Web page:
The imposition of social distancing on aircraft will mean that the end of cheap travel according to Alexandre de Juniac, CEO of airline body the International Air Transport Association (IATA).
In its latest media briefing, de Juniac was asked about whether the imposition of social distancing on aircraft would affect profits.
“It is very clear that if social distancing is imposed inside the aircraft we will need to neutralise a huge proportion of seats, at least a third for short and medium haul aircraft
Saying that normally an airline would need a load factor of around 70-72 percent for short to medium haul aircraft, de Juniac said,
“It means two things: either you fly at the same price, selling the ticket at the same average price as before and then you lose an enormous amount of money, so it’s impossible to fly for any airline. Or you increase the ticket price for a similar product by at least 50 percent and then you are able to fly with a minimum profit.”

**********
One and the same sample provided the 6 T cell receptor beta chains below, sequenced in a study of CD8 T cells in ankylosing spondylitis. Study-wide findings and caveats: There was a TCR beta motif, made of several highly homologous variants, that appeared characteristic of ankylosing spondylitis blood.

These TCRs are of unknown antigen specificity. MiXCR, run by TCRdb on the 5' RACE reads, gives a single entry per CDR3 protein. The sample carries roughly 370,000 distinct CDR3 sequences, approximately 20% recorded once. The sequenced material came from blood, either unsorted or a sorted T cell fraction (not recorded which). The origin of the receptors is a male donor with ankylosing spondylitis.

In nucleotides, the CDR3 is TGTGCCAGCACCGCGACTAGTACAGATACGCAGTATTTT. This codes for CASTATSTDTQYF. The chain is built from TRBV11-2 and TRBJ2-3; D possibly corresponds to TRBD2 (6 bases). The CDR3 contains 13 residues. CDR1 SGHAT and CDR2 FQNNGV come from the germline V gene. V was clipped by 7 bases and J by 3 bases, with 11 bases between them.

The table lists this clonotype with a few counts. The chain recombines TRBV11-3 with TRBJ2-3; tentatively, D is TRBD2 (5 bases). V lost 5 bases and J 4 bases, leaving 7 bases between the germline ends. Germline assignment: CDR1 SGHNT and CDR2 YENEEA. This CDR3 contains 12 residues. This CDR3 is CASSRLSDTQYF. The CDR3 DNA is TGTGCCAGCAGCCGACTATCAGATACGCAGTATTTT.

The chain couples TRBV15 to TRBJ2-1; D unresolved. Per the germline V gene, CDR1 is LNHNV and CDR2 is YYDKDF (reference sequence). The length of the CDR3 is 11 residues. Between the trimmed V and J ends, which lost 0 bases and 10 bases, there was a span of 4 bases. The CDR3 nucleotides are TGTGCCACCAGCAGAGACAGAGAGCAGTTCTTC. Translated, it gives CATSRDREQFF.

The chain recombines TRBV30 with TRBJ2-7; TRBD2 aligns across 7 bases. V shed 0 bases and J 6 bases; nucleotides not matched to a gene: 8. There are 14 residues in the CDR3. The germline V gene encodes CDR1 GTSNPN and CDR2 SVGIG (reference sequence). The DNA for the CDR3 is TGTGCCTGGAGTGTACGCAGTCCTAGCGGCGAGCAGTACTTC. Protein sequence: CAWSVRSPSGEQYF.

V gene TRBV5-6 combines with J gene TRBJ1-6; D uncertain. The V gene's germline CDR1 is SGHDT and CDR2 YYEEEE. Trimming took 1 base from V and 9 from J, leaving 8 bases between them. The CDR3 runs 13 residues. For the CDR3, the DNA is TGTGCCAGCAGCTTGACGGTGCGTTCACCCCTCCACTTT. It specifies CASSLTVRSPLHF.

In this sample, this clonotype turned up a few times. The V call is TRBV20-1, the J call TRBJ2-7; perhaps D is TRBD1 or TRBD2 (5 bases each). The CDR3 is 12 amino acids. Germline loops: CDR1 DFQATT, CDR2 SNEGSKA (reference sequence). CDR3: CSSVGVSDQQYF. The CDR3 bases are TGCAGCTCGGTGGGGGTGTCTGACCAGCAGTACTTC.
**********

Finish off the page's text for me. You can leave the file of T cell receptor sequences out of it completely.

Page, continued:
In conclusion, de Juniac said, “And so it means that if social distancing is imposed, cheap travel is over. Voila”
The grim remarks came as de Juniac said that the airline industry was “in the middle of a crisis”
IATA estimates that, worldwide, there has been a $314 billion loss of passenger revenue and a Quarter 2 cash burn of $61 billion.
“The implications of this are not theoretical. Today we saw Virgin Australia fall into voluntary administration. So our call for immediate relief measures remains. And that is by whatever means possible: direct financial aid; loans, loan guarantees and support for the corporate bond market by governments or central banks; and tax relief.”